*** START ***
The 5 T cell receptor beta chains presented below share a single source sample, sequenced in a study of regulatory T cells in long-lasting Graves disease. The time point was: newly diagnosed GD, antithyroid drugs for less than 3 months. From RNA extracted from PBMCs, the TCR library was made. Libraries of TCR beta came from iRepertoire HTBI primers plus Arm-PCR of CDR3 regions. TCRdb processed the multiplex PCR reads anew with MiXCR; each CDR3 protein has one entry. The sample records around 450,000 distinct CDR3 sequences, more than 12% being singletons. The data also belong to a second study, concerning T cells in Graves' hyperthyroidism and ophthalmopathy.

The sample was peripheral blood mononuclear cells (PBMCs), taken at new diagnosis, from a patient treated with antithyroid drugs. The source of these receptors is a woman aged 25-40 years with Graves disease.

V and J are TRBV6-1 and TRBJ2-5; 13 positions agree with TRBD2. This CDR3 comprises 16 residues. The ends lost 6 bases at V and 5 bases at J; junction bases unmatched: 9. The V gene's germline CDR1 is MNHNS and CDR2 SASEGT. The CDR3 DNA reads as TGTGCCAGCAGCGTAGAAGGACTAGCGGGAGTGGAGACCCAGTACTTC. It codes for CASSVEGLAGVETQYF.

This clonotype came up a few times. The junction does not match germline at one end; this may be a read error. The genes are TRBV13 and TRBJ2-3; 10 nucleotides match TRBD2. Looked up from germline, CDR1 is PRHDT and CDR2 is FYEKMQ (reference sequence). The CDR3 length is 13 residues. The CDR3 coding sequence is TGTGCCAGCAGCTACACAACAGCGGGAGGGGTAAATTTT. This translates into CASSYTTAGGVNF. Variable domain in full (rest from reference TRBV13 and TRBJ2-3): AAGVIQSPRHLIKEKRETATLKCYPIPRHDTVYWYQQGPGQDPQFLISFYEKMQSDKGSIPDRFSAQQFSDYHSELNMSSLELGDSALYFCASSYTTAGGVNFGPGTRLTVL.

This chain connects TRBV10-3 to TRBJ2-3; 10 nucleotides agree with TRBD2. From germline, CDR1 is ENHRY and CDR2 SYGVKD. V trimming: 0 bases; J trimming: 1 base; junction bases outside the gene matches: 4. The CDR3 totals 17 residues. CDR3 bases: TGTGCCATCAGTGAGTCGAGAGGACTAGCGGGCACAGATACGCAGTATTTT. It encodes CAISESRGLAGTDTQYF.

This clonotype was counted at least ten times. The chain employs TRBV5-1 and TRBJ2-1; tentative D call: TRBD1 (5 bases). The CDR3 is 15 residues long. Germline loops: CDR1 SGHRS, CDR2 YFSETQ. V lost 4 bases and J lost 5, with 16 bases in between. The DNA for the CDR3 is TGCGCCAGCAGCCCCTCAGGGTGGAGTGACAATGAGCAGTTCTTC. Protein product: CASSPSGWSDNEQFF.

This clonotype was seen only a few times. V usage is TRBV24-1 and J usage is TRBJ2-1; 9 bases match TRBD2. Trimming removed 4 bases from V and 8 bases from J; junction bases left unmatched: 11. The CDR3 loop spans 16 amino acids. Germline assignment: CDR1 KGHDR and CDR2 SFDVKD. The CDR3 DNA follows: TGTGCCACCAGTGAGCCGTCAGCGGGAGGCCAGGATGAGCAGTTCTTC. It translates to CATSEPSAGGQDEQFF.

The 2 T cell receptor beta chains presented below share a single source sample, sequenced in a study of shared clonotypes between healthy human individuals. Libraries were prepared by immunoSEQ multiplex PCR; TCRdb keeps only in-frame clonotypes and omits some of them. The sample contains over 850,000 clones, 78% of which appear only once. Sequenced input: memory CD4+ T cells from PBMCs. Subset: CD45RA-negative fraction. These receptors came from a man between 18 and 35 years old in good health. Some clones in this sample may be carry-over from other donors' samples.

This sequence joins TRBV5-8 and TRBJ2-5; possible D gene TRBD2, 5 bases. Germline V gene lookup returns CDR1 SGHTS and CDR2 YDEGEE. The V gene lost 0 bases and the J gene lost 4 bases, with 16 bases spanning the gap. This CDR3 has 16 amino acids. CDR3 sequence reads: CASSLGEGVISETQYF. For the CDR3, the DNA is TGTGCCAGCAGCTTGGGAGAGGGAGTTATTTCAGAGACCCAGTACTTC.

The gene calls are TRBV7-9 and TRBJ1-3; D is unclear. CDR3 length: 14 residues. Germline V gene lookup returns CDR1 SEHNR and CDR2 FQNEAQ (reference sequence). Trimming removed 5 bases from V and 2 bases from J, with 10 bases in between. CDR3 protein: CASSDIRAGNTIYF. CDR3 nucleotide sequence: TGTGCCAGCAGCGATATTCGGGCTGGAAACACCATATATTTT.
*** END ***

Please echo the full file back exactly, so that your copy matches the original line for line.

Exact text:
The 5 T cell receptor beta chains presented below share a single source sample, sequenced in a study of regulatory T cells in long-lasting Graves disease. The time point was: newly diagnosed GD, antithyroid drugs for less than 3 months. From RNA extracted from PBMCs, the TCR library was made. Libraries of TCR beta came from iRepertoire HTBI primers plus Arm-PCR of CDR3 regions. TCRdb processed the multiplex PCR reads anew with MiXCR; each CDR3 protein has one entry. The sample records around 450,000 distinct CDR3 sequences, more than 12% being singletons. The data also belong to a second study, concerning T cells in Graves' hyperthyroidism and ophthalmopathy.

The sample was peripheral blood mononuclear cells (PBMCs), taken at new diagnosis, from a patient treated with antithyroid drugs. The source of these receptors is a woman aged 25-40 years with Graves disease.

V and J are TRBV6-1 and TRBJ2-5; 13 positions agree with TRBD2. This CDR3 comprises 16 residues. The ends lost 6 bases at V and 5 bases at J; junction bases unmatched: 9. The V gene's germline CDR1 is MNHNS and CDR2 SASEGT. The CDR3 DNA reads as TGTGCCAGCAGCGTAGAAGGACTAGCGGGAGTGGAGACCCAGTACTTC. It codes for CASSVEGLAGVETQYF.

This clonotype came up a few times. The junction does not match germline at one end; this may be a read error. The genes are TRBV13 and TRBJ2-3; 10 nucleotides match TRBD2. Looked up from germline, CDR1 is PRHDT and CDR2 is FYEKMQ (reference sequence). The CDR3 length is 13 residues. The CDR3 coding sequence is TGTGCCAGCAGCTACACAACAGCGGGAGGGGTAAATTTT. This translates into CASSYTTAGGVNF. Variable domain in full (rest from reference TRBV13 and TRBJ2-3): AAGVIQSPRHLIKEKRETATLKCYPIPRHDTVYWYQQGPGQDPQFLISFYEKMQSDKGSIPDRFSAQQFSDYHSELNMSSLELGDSALYFCASSYTTAGGVNFGPGTRLTVL.

This chain connects TRBV10-3 to TRBJ2-3; 10 nucleotides agree with TRBD2. From germline, CDR1 is ENHRY and CDR2 SYGVKD. V trimming: 0 bases; J trimming: 1 base; junction bases outside the gene matches: 4. The CDR3 totals 17 residues. CDR3 bases: TGTGCCATCAGTGAGTCGAGAGGACTAGCGGGCACAGATACGCAGTATTTT. It encodes CAISESRGLAGTDTQYF.

This clonotype was counted at least ten times. The chain employs TRBV5-1 and TRBJ2-1; tentative D call: TRBD1 (5 bases). The CDR3 is 15 residues long. Germline loops: CDR1 SGHRS, CDR2 YFSETQ. V lost 4 bases and J lost 5, with 16 bases in between. The DNA for the CDR3 is TGCGCCAGCAGCCCCTCAGGGTGGAGTGACAATGAGCAGTTCTTC. Protein product: CASSPSGWSDNEQFF.

This clonotype was seen only a few times. V usage is TRBV24-1 and J usage is TRBJ2-1; 9 bases match TRBD2. Trimming removed 4 bases from V and 8 bases from J; junction bases left unmatched: 11. The CDR3 loop spans 16 amino acids. Germline assignment: CDR1 KGHDR and CDR2 SFDVKD. The CDR3 DNA follows: TGTGCCACCAGTGAGCCGTCAGCGGGAGGCCAGGATGAGCAGTTCTTC. It translates to CATSEPSAGGQDEQFF.

The 2 T cell receptor beta chains presented below share a single source sample, sequenced in a study of shared clonotypes between healthy human individuals. Libraries were prepared by immunoSEQ multiplex PCR; TCRdb keeps only in-frame clonotypes and omits some of them. The sample contains over 850,000 clones, 78% of which appear only once. Sequenced input: memory CD4+ T cells from PBMCs. Subset: CD45RA-negative fraction. These receptors came from a man between 18 and 35 years old in good health. Some clones in this sample may be carry-over from other donors' samples.

This sequence joins TRBV5-8 and TRBJ2-5; possible D gene TRBD2, 5 bases. Germline V gene lookup returns CDR1 SGHTS and CDR2 YDEGEE. The V gene lost 0 bases and the J gene lost 4 bases, with 16 bases spanning the gap. This CDR3 has 16 amino acids. CDR3 sequence reads: CASSLGEGVISETQYF. For the CDR3, the DNA is TGTGCCAGCAGCTTGGGAGAGGGAGTTATTTCAGAGACCCAGTACTTC.

The gene calls are TRBV7-9 and TRBJ1-3; D is unclear. CDR3 length: 14 residues. Germline V gene lookup returns CDR1 SEHNR and CDR2 FQNEAQ (reference sequence). Trimming removed 5 bases from V and 2 bases from J, with 10 bases in between. CDR3 protein: CASSDIRAGNTIYF. CDR3 nucleotide sequence: TGTGCCAGCAGCGATATTCGGGCTGGAAACACCATATATTTT.